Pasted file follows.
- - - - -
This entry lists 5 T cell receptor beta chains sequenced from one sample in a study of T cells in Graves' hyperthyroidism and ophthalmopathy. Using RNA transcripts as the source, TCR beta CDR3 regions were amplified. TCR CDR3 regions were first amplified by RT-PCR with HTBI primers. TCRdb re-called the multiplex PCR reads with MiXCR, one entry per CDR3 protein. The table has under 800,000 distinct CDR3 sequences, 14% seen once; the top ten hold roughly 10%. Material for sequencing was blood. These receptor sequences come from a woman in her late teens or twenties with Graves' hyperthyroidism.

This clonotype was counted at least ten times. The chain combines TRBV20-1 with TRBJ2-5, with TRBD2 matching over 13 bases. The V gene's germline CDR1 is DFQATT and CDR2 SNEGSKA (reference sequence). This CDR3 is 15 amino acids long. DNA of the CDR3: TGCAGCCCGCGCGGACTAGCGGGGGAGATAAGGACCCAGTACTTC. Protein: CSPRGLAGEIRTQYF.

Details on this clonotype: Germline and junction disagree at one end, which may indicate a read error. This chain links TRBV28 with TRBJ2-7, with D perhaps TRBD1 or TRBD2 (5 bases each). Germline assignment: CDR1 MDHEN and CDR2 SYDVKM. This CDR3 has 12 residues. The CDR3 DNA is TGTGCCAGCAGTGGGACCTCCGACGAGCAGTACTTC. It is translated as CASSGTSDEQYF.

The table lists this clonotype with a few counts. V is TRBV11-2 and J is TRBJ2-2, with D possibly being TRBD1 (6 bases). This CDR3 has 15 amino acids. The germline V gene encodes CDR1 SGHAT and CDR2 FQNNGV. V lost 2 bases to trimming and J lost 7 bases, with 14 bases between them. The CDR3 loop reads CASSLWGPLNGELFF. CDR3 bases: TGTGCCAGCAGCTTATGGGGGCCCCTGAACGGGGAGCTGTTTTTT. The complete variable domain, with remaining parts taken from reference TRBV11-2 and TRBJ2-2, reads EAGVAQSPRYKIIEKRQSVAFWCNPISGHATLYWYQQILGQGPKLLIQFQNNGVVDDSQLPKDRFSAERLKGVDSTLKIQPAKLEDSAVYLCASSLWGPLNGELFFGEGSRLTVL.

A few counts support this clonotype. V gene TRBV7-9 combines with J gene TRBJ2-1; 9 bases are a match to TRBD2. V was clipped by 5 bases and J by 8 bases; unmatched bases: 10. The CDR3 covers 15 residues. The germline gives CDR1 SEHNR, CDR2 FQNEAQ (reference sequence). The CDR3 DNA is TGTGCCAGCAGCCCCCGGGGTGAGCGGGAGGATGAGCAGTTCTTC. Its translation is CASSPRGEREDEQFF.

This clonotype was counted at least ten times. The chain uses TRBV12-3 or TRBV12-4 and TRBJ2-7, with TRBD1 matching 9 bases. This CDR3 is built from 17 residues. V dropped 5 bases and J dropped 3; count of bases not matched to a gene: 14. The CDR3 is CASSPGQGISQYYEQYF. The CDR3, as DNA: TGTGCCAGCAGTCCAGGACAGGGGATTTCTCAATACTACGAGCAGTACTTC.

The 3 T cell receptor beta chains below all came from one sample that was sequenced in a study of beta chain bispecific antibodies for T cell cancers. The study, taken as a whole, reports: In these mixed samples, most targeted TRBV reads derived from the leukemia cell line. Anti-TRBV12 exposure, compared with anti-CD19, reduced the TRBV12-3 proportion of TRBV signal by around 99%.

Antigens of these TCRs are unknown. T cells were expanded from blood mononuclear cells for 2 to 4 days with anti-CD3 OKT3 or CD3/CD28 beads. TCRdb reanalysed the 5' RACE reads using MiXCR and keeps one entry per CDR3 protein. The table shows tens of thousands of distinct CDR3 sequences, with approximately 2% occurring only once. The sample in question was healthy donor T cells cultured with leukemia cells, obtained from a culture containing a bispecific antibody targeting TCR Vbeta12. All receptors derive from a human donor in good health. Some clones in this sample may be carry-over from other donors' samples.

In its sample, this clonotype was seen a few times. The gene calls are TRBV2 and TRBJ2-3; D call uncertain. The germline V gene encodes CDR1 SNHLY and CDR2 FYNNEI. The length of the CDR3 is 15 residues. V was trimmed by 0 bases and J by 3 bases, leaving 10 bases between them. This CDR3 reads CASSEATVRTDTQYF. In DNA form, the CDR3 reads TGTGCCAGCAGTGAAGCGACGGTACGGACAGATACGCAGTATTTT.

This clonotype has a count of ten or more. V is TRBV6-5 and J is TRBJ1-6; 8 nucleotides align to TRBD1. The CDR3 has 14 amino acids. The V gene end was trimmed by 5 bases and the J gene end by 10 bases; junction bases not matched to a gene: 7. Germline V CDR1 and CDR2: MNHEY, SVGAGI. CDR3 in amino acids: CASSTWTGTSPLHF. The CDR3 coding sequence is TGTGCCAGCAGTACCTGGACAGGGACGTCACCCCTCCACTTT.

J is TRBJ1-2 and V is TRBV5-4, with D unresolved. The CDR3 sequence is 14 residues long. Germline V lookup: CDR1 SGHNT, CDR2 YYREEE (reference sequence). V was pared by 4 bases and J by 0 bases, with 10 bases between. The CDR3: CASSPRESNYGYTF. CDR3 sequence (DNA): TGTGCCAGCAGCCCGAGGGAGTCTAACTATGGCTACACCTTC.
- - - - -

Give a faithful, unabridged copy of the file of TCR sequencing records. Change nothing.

This entry lists 5 T cell receptor beta chains sequenced from one sample in a study of T cells in Graves' hyperthyroidism and ophthalmopathy. Using RNA transcripts as the source, TCR beta CDR3 regions were amplified. TCR CDR3 regions were first amplified by RT-PCR with HTBI primers. TCRdb re-called the multiplex PCR reads with MiXCR, one entry per CDR3 protein. The table has under 800,000 distinct CDR3 sequences, 14% seen once; the top ten hold roughly 10%. Material for sequencing was blood. These receptor sequences come from a woman in her late teens or twenties with Graves' hyperthyroidism.

This clonotype was counted at least ten times. The chain combines TRBV20-1 with TRBJ2-5, with TRBD2 matching over 13 bases. The V gene's germline CDR1 is DFQATT and CDR2 SNEGSKA (reference sequence). This CDR3 is 15 amino acids long. DNA of the CDR3: TGCAGCCCGCGCGGACTAGCGGGGGAGATAAGGACCCAGTACTTC. Protein: CSPRGLAGEIRTQYF.

Details on this clonotype: Germline and junction disagree at one end, which may indicate a read error. This chain links TRBV28 with TRBJ2-7, with D perhaps TRBD1 or TRBD2 (5 bases each). Germline assignment: CDR1 MDHEN and CDR2 SYDVKM. This CDR3 has 12 residues. The CDR3 DNA is TGTGCCAGCAGTGGGACCTCCGACGAGCAGTACTTC. It is translated as CASSGTSDEQYF.

The table lists this clonotype with a few counts. V is TRBV11-2 and J is TRBJ2-2, with D possibly being TRBD1 (6 bases). This CDR3 has 15 amino acids. The germline V gene encodes CDR1 SGHAT and CDR2 FQNNGV. V lost 2 bases to trimming and J lost 7 bases, with 14 bases between them. The CDR3 loop reads CASSLWGPLNGELFF. CDR3 bases: TGTGCCAGCAGCTTATGGGGGCCCCTGAACGGGGAGCTGTTTTTT. The complete variable domain, with remaining parts taken from reference TRBV11-2 and TRBJ2-2, reads EAGVAQSPRYKIIEKRQSVAFWCNPISGHATLYWYQQILGQGPKLLIQFQNNGVVDDSQLPKDRFSAERLKGVDSTLKIQPAKLEDSAVYLCASSLWGPLNGELFFGEGSRLTVL.

A few counts support this clonotype. V gene TRBV7-9 combines with J gene TRBJ2-1; 9 bases are a match to TRBD2. V was clipped by 5 bases and J by 8 bases; unmatched bases: 10. The CDR3 covers 15 residues. The germline gives CDR1 SEHNR, CDR2 FQNEAQ (reference sequence). The CDR3 DNA is TGTGCCAGCAGCCCCCGGGGTGAGCGGGAGGATGAGCAGTTCTTC. Its translation is CASSPRGEREDEQFF.

This clonotype was counted at least ten times. The chain uses TRBV12-3 or TRBV12-4 and TRBJ2-7, with TRBD1 matching 9 bases. This CDR3 is built from 17 residues. V dropped 5 bases and J dropped 3; count of bases not matched to a gene: 14. The CDR3 is CASSPGQGISQYYEQYF. The CDR3, as DNA: TGTGCCAGCAGTCCAGGACAGGGGATTTCTCAATACTACGAGCAGTACTTC.

The 3 T cell receptor beta chains below all came from one sample that was sequenced in a study of beta chain bispecific antibodies for T cell cancers. The study, taken as a whole, reports: In these mixed samples, most targeted TRBV reads derived from the leukemia cell line. Anti-TRBV12 exposure, compared with anti-CD19, reduced the TRBV12-3 proportion of TRBV signal by around 99%.

Antigens of these TCRs are unknown. T cells were expanded from blood mononuclear cells for 2 to 4 days with anti-CD3 OKT3 or CD3/CD28 beads. TCRdb reanalysed the 5' RACE reads using MiXCR and keeps one entry per CDR3 protein. The table shows tens of thousands of distinct CDR3 sequences, with approximately 2% occurring only once. The sample in question was healthy donor T cells cultured with leukemia cells, obtained from a culture containing a bispecific antibody targeting TCR Vbeta12. All receptors derive from a human donor in good health. Some clones in this sample may be carry-over from other donors' samples.

In its sample, this clonotype was seen a few times. The gene calls are TRBV2 and TRBJ2-3; D call uncertain. The germline V gene encodes CDR1 SNHLY and CDR2 FYNNEI. The length of the CDR3 is 15 residues. V was trimmed by 0 bases and J by 3 bases, leaving 10 bases between them. This CDR3 reads CASSEATVRTDTQYF. In DNA form, the CDR3 reads TGTGCCAGCAGTGAAGCGACGGTACGGACAGATACGCAGTATTTT.

This clonotype has a count of ten or more. V is TRBV6-5 and J is TRBJ1-6; 8 nucleotides align to TRBD1. The CDR3 has 14 amino acids. The V gene end was trimmed by 5 bases and the J gene end by 10 bases; junction bases not matched to a gene: 7. Germline V CDR1 and CDR2: MNHEY, SVGAGI. CDR3 in amino acids: CASSTWTGTSPLHF. The CDR3 coding sequence is TGTGCCAGCAGTACCTGGACAGGGACGTCACCCCTCCACTTT.

J is TRBJ1-2 and V is TRBV5-4, with D unresolved. The CDR3 sequence is 14 residues long. Germline V lookup: CDR1 SGHNT, CDR2 YYREEE (reference sequence). V was pared by 4 bases and J by 0 bases, with 10 bases between. The CDR3: CASSPRESNYGYTF. CDR3 sequence (DNA): TGTGCCAGCAGCCCGAGGGAGTCTAACTATGGCTACACCTTC.